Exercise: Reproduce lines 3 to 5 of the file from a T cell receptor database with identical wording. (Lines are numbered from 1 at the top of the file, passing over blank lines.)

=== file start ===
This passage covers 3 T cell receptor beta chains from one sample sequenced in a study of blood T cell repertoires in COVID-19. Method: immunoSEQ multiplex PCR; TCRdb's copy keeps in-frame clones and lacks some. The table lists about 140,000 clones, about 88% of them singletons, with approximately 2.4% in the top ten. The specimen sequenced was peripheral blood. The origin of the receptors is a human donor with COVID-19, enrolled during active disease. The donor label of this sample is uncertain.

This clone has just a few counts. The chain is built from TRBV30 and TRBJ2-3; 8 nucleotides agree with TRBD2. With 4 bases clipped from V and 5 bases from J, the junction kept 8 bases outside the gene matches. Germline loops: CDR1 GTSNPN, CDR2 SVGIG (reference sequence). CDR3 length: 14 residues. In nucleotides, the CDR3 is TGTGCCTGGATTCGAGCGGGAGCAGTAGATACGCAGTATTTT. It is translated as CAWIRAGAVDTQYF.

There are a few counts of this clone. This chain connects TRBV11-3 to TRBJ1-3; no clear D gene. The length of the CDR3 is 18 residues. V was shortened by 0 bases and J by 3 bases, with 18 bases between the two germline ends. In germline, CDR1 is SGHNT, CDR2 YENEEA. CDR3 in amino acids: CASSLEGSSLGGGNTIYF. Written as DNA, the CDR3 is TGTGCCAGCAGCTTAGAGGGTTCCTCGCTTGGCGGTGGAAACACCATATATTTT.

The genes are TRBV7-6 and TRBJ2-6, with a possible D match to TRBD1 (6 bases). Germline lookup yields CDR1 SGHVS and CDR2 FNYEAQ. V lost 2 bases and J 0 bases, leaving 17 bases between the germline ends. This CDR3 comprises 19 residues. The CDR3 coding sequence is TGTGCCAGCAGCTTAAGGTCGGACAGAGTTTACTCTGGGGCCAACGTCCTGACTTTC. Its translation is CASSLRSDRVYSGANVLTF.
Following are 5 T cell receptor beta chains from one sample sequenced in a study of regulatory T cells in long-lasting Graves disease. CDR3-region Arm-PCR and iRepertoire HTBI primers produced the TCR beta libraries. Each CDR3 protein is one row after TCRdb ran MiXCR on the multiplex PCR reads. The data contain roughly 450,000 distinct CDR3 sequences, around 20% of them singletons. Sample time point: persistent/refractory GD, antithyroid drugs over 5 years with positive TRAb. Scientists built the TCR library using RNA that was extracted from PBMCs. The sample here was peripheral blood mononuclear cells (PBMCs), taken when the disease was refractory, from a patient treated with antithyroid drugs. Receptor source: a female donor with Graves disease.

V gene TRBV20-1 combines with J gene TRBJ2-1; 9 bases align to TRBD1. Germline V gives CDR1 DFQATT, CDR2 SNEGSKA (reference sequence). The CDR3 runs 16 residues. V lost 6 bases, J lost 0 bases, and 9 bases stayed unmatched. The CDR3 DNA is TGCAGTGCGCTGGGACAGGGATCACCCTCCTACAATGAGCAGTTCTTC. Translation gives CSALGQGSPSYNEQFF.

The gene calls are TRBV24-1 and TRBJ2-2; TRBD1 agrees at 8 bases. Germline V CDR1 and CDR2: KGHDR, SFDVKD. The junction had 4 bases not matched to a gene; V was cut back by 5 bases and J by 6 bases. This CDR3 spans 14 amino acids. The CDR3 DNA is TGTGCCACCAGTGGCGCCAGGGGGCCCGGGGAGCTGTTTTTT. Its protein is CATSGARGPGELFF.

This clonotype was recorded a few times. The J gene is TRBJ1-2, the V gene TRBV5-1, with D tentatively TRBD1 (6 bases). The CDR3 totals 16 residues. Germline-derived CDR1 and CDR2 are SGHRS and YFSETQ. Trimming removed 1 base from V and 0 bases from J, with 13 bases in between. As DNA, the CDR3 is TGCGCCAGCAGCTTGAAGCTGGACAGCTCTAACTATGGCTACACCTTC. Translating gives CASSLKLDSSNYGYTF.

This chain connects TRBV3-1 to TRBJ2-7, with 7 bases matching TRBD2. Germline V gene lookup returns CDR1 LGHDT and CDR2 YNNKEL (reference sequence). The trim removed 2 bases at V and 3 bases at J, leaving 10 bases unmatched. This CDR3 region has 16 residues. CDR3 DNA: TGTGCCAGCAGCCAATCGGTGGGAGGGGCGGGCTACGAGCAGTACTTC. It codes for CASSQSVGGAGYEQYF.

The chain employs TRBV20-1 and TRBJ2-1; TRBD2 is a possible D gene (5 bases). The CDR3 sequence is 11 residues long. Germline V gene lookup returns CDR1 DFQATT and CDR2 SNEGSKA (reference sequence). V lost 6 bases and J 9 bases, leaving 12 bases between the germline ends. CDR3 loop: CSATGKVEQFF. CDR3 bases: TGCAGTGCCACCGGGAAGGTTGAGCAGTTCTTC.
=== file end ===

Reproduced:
There are a few counts of this clone. This chain connects TRBV11-3 to TRBJ1-3; no clear D gene. The length of the CDR3 is 18 residues. V was shortened by 0 bases and J by 3 bases, with 18 bases between the two germline ends. In germline, CDR1 is SGHNT, CDR2 YENEEA. CDR3 in amino acids: CASSLEGSSLGGGNTIYF. Written as DNA, the CDR3 is TGTGCCAGCAGCTTAGAGGGTTCCTCGCTTGGCGGTGGAAACACCATATATTTT.

The genes are TRBV7-6 and TRBJ2-6, with a possible D match to TRBD1 (6 bases). Germline lookup yields CDR1 SGHVS and CDR2 FNYEAQ. V lost 2 bases and J 0 bases, leaving 17 bases between the germline ends. This CDR3 comprises 19 residues. The CDR3 coding sequence is TGTGCCAGCAGCTTAAGGTCGGACAGAGTTTACTCTGGGGCCAACGTCCTGACTTTC. Its translation is CASSLRSDRVYSGANVLTF.
Following are 5 T cell receptor beta chains from one sample sequenced in a study of regulatory T cells in long-lasting Graves disease. CDR3-region Arm-PCR and iRepertoire HTBI primers produced the TCR beta libraries. Each CDR3 protein is one row after TCRdb ran MiXCR on the multiplex PCR reads. The data contain roughly 450,000 distinct CDR3 sequences, around 20% of them singletons. Sample time point: persistent/refractory GD, antithyroid drugs over 5 years with positive TRAb. Scientists built the TCR library using RNA that was extracted from PBMCs. The sample here was peripheral blood mononuclear cells (PBMCs), taken when the disease was refractory, from a patient treated with antithyroid drugs. Receptor source: a female donor with Graves disease.